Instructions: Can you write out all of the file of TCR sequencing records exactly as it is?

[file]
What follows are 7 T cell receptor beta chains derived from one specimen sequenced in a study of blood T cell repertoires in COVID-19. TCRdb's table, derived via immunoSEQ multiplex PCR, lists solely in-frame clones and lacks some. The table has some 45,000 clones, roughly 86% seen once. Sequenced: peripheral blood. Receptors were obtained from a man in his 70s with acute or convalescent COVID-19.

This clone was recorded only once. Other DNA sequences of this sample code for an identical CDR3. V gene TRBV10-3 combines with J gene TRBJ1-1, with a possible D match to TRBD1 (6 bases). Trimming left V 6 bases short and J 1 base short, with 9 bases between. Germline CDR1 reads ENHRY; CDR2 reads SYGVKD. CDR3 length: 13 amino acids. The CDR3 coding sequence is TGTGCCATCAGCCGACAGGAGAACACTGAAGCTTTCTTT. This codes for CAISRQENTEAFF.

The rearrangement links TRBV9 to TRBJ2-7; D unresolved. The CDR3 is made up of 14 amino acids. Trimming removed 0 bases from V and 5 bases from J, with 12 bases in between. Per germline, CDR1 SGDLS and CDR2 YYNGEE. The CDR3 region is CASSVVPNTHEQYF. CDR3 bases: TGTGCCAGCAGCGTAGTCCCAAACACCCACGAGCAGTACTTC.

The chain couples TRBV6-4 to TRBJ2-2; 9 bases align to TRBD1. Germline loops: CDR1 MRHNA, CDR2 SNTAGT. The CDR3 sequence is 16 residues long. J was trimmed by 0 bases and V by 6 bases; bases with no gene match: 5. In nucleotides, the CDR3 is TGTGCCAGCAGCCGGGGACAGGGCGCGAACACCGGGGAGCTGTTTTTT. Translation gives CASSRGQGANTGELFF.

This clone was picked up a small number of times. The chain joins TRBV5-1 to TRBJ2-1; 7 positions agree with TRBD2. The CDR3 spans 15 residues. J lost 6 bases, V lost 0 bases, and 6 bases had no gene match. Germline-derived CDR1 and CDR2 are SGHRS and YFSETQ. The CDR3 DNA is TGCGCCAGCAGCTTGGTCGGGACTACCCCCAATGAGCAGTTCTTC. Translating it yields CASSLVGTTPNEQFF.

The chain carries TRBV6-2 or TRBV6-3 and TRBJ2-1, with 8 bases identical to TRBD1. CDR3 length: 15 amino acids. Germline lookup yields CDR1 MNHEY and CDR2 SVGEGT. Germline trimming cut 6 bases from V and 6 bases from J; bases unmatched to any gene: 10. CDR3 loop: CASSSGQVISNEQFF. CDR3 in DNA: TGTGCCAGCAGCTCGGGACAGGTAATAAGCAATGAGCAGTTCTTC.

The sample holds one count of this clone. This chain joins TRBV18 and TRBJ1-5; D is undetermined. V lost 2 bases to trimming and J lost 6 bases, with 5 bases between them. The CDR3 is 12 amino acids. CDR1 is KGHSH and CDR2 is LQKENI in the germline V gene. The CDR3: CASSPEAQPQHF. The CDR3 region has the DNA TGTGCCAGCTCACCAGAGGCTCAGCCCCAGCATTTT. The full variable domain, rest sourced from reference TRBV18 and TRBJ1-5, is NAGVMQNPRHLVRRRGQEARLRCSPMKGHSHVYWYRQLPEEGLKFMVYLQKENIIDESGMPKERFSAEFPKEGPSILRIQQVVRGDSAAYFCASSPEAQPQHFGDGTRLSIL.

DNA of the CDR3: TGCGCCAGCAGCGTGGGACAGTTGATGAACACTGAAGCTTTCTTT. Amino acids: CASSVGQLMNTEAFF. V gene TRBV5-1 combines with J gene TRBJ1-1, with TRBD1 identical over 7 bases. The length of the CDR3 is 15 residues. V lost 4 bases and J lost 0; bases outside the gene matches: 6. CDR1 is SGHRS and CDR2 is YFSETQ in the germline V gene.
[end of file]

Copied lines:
What follows are 7 T cell receptor beta chains derived from one specimen sequenced in a study of blood T cell repertoires in COVID-19. TCRdb's table, derived via immunoSEQ multiplex PCR, lists solely in-frame clones and lacks some. The table has some 45,000 clones, roughly 86% seen once. Sequenced: peripheral blood. Receptors were obtained from a man in his 70s with acute or convalescent COVID-19.

This clone was recorded only once. Other DNA sequences of this sample code for an identical CDR3. V gene TRBV10-3 combines with J gene TRBJ1-1, with a possible D match to TRBD1 (6 bases). Trimming left V 6 bases short and J 1 base short, with 9 bases between. Germline CDR1 reads ENHRY; CDR2 reads SYGVKD. CDR3 length: 13 amino acids. The CDR3 coding sequence is TGTGCCATCAGCCGACAGGAGAACACTGAAGCTTTCTTT. This codes for CAISRQENTEAFF.

The rearrangement links TRBV9 to TRBJ2-7; D unresolved. The CDR3 is made up of 14 amino acids. Trimming removed 0 bases from V and 5 bases from J, with 12 bases in between. Per germline, CDR1 SGDLS and CDR2 YYNGEE. The CDR3 region is CASSVVPNTHEQYF. CDR3 bases: TGTGCCAGCAGCGTAGTCCCAAACACCCACGAGCAGTACTTC.

The chain couples TRBV6-4 to TRBJ2-2; 9 bases align to TRBD1. Germline loops: CDR1 MRHNA, CDR2 SNTAGT. The CDR3 sequence is 16 residues long. J was trimmed by 0 bases and V by 6 bases; bases with no gene match: 5. In nucleotides, the CDR3 is TGTGCCAGCAGCCGGGGACAGGGCGCGAACACCGGGGAGCTGTTTTTT. Translation gives CASSRGQGANTGELFF.

This clone was picked up a small number of times. The chain joins TRBV5-1 to TRBJ2-1; 7 positions agree with TRBD2. The CDR3 spans 15 residues. J lost 6 bases, V lost 0 bases, and 6 bases had no gene match. Germline-derived CDR1 and CDR2 are SGHRS and YFSETQ. The CDR3 DNA is TGCGCCAGCAGCTTGGTCGGGACTACCCCCAATGAGCAGTTCTTC. Translating it yields CASSLVGTTPNEQFF.

The chain carries TRBV6-2 or TRBV6-3 and TRBJ2-1, with 8 bases identical to TRBD1. CDR3 length: 15 amino acids. Germline lookup yields CDR1 MNHEY and CDR2 SVGEGT. Germline trimming cut 6 bases from V and 6 bases from J; bases unmatched to any gene: 10. CDR3 loop: CASSSGQVISNEQFF. CDR3 in DNA: TGTGCCAGCAGCTCGGGACAGGTAATAAGCAATGAGCAGTTCTTC.

The sample holds one count of this clone. This chain joins TRBV18 and TRBJ1-5; D is undetermined. V lost 2 bases to trimming and J lost 6 bases, with 5 bases between them. The CDR3 is 12 amino acids. CDR1 is KGHSH and CDR2 is LQKENI in the germline V gene. The CDR3: CASSPEAQPQHF. The CDR3 region has the DNA TGTGCCAGCTCACCAGAGGCTCAGCCCCAGCATTTT. The full variable domain, rest sourced from reference TRBV18 and TRBJ1-5, is NAGVMQNPRHLVRRRGQEARLRCSPMKGHSHVYWYRQLPEEGLKFMVYLQKENIIDESGMPKERFSAEFPKEGPSILRIQQVVRGDSAAYFCASSPEAQPQHFGDGTRLSIL.

DNA of the CDR3: TGCGCCAGCAGCGTGGGACAGTTGATGAACACTGAAGCTTTCTTT. Amino acids: CASSVGQLMNTEAFF. V gene TRBV5-1 combines with J gene TRBJ1-1, with TRBD1 identical over 7 bases. The length of the CDR3 is 15 residues. V lost 4 bases and J lost 0; bases outside the gene matches: 6. CDR1 is SGHRS and CDR2 is YFSETQ in the germline V gene.